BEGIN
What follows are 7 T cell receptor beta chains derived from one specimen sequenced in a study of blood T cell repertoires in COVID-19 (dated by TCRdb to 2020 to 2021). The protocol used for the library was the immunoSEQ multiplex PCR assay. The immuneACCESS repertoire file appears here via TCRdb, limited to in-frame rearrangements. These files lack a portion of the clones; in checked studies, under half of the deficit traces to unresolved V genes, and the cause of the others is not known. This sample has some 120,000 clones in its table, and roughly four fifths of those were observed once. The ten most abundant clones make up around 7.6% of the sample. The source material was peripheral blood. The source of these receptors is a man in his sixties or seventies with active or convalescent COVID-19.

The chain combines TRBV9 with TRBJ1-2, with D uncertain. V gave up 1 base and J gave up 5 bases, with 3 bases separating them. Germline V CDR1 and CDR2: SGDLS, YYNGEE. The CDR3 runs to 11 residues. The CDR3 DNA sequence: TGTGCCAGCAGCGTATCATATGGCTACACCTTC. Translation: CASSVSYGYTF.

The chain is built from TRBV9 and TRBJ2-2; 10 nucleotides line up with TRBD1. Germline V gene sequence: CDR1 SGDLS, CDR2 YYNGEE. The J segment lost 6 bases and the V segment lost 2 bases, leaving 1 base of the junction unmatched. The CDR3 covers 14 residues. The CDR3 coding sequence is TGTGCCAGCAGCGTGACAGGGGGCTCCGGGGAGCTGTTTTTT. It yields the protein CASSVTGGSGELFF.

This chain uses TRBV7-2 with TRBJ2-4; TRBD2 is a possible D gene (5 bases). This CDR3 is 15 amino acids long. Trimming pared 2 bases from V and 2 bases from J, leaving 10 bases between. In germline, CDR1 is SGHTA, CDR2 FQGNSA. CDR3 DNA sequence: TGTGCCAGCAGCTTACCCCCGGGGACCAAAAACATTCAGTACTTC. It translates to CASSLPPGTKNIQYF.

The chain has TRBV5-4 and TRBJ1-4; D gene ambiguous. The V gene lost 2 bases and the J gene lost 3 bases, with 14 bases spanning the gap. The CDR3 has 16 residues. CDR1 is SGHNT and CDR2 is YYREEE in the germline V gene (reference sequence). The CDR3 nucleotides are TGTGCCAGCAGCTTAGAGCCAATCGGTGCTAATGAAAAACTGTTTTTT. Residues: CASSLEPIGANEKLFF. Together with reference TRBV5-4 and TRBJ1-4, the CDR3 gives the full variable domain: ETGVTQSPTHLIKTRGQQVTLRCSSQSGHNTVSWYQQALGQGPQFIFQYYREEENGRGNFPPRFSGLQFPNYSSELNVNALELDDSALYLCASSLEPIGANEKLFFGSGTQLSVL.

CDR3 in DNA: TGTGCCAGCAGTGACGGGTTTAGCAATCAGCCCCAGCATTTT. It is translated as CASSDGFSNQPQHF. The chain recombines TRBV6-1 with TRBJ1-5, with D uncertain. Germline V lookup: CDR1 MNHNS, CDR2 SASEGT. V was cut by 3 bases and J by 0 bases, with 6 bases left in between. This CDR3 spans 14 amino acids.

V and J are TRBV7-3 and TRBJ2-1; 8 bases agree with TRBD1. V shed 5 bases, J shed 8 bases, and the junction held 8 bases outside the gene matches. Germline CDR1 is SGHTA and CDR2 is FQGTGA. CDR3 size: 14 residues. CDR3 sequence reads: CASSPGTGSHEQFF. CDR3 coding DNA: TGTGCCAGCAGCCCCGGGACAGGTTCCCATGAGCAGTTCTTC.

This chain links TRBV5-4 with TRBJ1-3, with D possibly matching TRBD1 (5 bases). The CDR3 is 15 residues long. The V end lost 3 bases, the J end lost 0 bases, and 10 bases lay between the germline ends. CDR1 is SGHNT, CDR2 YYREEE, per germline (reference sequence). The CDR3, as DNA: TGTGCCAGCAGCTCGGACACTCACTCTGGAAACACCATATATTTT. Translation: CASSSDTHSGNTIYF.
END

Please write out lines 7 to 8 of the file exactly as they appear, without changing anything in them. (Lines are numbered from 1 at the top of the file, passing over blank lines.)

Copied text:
V and J are TRBV7-3 and TRBJ2-1; 8 bases agree with TRBD1. V shed 5 bases, J shed 8 bases, and the junction held 8 bases outside the gene matches. Germline CDR1 is SGHTA and CDR2 is FQGTGA. CDR3 size: 14 residues. CDR3 sequence reads: CASSPGTGSHEQFF. CDR3 coding DNA: TGTGCCAGCAGCCCCGGGACAGGTTCCCATGAGCAGTTCTTC.

This chain links TRBV5-4 with TRBJ1-3, with D possibly matching TRBD1 (5 bases). The CDR3 is 15 residues long. The V end lost 3 bases, the J end lost 0 bases, and 10 bases lay between the germline ends. CDR1 is SGHNT, CDR2 YYREEE, per germline (reference sequence). The CDR3, as DNA: TGTGCCAGCAGCTCGGACACTCACTCTGGAAACACCATATATTTT. Translation: CASSSDTHSGNTIYF.